In this way 5 MW of power for internal consumption and the public network as well as about 60 MW of district heating energy are produced from waste per hour. This is equivalent to the energy consumption of 15.000 homes with 80m2 floor space.

District heating and power generation:

The 850°C flue gas coming up from the incineration process gives off its heat at the surface of the waste heat boiler.  Both lines generate a total of 90 tons of saturated steam (33bar) per hour.

For power generation, this steam is first reduced to 4.5 bar in the steam turbine (13) before the heat is transferred to the returning water of the district heating network by means of condensation in the following heat exchanger bank (14).

 Flue gas treatment: Dust removal and wet scrubbing

In 1989 the plant was modernized. A flue gas cleaning system, consisting out of ESP (7), wet scrubber and Europe’s first SCR-DeNOx (10) facility were added to the already existing plant. The Spittelau became an international leader in flue gas cleaning and emission reduction for thermal waste treatment plants.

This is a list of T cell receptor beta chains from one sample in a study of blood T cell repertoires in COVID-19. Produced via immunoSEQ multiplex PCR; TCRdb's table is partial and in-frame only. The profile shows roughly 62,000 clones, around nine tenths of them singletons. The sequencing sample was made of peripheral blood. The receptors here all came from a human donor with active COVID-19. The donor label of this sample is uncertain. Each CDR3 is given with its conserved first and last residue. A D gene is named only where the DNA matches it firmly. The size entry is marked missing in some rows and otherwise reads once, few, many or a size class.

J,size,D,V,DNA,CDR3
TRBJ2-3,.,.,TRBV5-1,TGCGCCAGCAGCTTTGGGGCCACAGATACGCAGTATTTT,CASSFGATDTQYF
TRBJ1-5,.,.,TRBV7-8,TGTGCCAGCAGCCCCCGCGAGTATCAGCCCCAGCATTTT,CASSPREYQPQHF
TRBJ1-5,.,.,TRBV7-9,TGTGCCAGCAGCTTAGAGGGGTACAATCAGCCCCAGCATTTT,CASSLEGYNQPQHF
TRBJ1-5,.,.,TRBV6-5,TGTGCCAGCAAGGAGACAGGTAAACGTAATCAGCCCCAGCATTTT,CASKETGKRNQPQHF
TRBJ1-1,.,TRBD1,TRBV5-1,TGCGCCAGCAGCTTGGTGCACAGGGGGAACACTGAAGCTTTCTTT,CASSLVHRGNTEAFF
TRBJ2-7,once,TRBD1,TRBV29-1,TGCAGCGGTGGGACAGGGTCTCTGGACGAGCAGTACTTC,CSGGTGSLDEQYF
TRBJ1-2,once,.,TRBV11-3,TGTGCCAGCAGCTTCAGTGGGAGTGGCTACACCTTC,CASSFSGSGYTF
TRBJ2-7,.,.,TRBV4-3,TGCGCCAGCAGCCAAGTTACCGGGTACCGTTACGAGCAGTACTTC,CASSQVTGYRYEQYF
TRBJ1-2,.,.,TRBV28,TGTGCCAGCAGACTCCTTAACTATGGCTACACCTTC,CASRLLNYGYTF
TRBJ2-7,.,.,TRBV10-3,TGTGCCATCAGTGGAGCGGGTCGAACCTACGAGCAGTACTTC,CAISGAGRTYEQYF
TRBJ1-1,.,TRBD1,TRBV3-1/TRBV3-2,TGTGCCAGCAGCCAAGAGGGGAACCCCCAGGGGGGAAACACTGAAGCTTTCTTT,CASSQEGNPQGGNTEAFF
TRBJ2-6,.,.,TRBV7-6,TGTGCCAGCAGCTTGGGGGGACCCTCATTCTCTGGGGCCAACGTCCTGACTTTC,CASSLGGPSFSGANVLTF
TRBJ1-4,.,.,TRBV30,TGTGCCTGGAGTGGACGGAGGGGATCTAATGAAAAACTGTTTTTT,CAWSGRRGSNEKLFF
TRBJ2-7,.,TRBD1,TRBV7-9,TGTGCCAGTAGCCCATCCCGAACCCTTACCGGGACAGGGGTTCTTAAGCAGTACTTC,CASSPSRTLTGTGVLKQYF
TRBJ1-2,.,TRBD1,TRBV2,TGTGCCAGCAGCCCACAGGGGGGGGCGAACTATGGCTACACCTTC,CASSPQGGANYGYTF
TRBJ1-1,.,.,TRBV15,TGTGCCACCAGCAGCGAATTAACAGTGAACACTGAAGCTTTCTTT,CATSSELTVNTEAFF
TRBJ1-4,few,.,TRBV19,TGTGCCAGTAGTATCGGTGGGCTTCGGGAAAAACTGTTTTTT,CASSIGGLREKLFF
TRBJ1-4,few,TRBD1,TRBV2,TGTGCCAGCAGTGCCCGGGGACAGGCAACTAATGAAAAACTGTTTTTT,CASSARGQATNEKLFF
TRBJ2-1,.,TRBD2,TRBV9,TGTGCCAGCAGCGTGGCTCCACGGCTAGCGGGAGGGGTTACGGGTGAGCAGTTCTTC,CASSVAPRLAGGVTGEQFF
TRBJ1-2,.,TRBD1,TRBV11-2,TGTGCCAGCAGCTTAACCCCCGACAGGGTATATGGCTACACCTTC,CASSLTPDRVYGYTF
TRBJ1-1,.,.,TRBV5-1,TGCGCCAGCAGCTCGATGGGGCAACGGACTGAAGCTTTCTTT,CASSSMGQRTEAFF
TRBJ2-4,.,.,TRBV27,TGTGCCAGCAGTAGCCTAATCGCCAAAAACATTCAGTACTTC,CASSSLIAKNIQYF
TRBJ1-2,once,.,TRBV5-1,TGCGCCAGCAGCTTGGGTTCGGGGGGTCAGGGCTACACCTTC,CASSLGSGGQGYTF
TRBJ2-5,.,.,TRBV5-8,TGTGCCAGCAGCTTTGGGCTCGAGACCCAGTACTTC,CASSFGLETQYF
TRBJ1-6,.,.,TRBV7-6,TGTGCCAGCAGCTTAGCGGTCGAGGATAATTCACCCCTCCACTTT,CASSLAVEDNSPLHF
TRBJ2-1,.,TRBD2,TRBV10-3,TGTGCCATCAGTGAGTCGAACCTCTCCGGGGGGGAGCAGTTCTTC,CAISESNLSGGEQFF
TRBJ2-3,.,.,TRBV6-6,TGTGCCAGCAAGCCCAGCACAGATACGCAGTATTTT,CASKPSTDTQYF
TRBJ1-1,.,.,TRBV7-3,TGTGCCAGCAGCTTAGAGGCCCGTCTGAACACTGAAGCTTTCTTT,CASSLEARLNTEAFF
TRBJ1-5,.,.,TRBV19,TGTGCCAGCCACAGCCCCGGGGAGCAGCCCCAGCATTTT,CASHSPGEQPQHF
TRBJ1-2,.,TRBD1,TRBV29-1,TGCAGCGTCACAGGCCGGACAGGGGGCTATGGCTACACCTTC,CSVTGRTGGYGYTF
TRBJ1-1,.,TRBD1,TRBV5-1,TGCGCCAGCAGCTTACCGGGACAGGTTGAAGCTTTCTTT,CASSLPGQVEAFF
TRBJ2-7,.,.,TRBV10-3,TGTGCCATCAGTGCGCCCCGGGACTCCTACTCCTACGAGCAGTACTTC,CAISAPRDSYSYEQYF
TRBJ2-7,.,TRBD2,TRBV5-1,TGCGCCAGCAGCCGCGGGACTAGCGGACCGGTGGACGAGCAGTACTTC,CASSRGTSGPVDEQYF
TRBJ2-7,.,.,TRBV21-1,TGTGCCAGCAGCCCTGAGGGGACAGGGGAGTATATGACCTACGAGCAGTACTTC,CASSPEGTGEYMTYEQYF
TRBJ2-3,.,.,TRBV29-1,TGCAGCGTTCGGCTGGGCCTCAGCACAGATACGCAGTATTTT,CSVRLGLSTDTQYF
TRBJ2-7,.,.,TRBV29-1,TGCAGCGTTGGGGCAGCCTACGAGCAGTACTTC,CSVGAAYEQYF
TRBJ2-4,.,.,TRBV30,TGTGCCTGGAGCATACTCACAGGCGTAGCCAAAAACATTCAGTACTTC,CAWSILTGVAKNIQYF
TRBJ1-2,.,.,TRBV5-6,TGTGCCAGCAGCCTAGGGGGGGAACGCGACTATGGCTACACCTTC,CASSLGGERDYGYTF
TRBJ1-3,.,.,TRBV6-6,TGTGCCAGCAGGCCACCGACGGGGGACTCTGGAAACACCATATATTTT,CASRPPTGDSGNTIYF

Therefore the plant is not just attractive for tourists because of its “special architectural features” but it is also a technological landmark. Experts, technicians, politicians and potential new investors are visiting Spittelau to learn about the new technology.

The flue gases leave the heat boiler (5) at a temperature of 180°C and enter the ESP (7) where it is cleaned to a dust content of less than 5mg/nm3 (cleaning efficiency of 99.9%).

The filter ash (15 kg/t waste) which is collected is transported into a 125m3 silo (18) and in the end mixed with the slag and used in concrete.

Then the almost fully dedusted flue gas enters the first scrubber (8/1), which cools it to saturation temperature of 60-65°C by open-circuit water injection.